When I bought my first rope I saw the UIAA falls number and thought, “What?! Only 7 falls and my rope is toast?”
Well basically, no. Think of it more like the fuel consumption rating on a new car. You won’t actually get that milage, but it does allow you to compare different car models.
I then did some research online trying to find out what the number meant. I read forums, articles and websites saying it’s a fall factor or 2, 1.81, 1.7, and 1.78.
So I decided to go directly to the source and find out myself. The UIAA fall test actually delegates the testing methodology to the BS-EN-892 standard and it’s really pretty simple.
Using the following masses, depending on rope type, a fall of factor 1.71 is repeated every 5 minutes until the rope breaks.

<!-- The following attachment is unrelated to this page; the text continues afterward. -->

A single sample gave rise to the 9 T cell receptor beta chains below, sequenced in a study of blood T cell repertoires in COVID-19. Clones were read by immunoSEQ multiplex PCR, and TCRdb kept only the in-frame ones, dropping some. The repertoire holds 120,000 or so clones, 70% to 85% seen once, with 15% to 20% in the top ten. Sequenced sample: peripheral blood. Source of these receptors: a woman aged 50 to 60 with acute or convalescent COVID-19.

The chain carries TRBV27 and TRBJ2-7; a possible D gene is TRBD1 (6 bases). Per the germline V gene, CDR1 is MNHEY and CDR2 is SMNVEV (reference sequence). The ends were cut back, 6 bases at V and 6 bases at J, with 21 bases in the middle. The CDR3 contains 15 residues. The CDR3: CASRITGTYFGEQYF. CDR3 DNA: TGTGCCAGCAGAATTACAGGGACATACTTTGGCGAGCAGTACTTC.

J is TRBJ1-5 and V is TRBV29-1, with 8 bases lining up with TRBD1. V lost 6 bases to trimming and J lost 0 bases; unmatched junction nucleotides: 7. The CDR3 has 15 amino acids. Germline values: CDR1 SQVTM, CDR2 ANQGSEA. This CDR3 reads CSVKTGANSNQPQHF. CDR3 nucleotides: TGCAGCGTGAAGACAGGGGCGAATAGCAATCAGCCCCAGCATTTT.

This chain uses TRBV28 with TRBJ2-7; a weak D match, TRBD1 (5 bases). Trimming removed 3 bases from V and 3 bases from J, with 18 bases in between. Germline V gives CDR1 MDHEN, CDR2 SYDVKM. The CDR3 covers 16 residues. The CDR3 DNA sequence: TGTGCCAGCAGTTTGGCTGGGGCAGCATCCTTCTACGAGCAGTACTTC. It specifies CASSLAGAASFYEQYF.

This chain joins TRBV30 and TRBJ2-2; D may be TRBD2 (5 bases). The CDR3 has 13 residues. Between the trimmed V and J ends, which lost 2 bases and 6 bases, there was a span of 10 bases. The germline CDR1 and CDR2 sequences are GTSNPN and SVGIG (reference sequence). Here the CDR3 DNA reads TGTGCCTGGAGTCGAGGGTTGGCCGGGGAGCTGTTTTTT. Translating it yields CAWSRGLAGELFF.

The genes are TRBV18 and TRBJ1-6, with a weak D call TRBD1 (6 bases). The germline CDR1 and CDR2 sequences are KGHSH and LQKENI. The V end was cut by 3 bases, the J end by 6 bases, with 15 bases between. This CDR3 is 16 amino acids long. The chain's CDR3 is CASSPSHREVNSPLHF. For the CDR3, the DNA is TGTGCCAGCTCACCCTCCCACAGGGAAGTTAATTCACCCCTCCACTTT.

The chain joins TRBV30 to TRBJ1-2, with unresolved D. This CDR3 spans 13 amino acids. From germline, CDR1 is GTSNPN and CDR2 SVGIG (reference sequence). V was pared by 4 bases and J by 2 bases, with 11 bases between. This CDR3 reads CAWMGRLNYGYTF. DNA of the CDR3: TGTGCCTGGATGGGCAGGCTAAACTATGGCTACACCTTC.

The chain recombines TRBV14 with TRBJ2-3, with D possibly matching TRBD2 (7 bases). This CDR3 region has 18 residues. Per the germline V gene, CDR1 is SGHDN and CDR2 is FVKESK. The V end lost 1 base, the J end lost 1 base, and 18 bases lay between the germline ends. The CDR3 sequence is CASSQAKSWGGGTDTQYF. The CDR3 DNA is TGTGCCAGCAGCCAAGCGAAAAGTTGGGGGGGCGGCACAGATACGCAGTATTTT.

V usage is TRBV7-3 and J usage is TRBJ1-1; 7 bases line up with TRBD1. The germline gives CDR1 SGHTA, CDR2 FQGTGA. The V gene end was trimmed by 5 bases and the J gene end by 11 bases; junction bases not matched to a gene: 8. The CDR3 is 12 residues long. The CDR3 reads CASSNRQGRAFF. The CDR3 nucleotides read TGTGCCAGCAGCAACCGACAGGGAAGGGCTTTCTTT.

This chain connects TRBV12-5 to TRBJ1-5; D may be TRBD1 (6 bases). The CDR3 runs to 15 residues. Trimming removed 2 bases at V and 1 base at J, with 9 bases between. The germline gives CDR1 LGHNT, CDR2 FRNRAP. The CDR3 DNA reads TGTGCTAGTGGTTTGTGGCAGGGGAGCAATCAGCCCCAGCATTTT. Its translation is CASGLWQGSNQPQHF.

- Single - 80kg
- Double - 50kg
- Twin - 50kg
Here’s the real world scenario this test is trying to replicate:
You and your buddy are on a multipitch climb. You start to lead the second pitch with your buddy anchored into two bolts. As you start climbing, you clip a quickdraw into one of the anchor bolts. You climb 7.5’ without placing any pro and then fall right past your partner who gives you a hard catch on his grigri. After taking into account the slack in the belay, you have fallen 15.5’ with only 9’ of rope out. Now repeat this fall every 5 minutes until the rope breaks.
In the real world, your falls will be much less severe and if you were to take such severe falls you would swap rope ends and allow significant time for the rope to recover.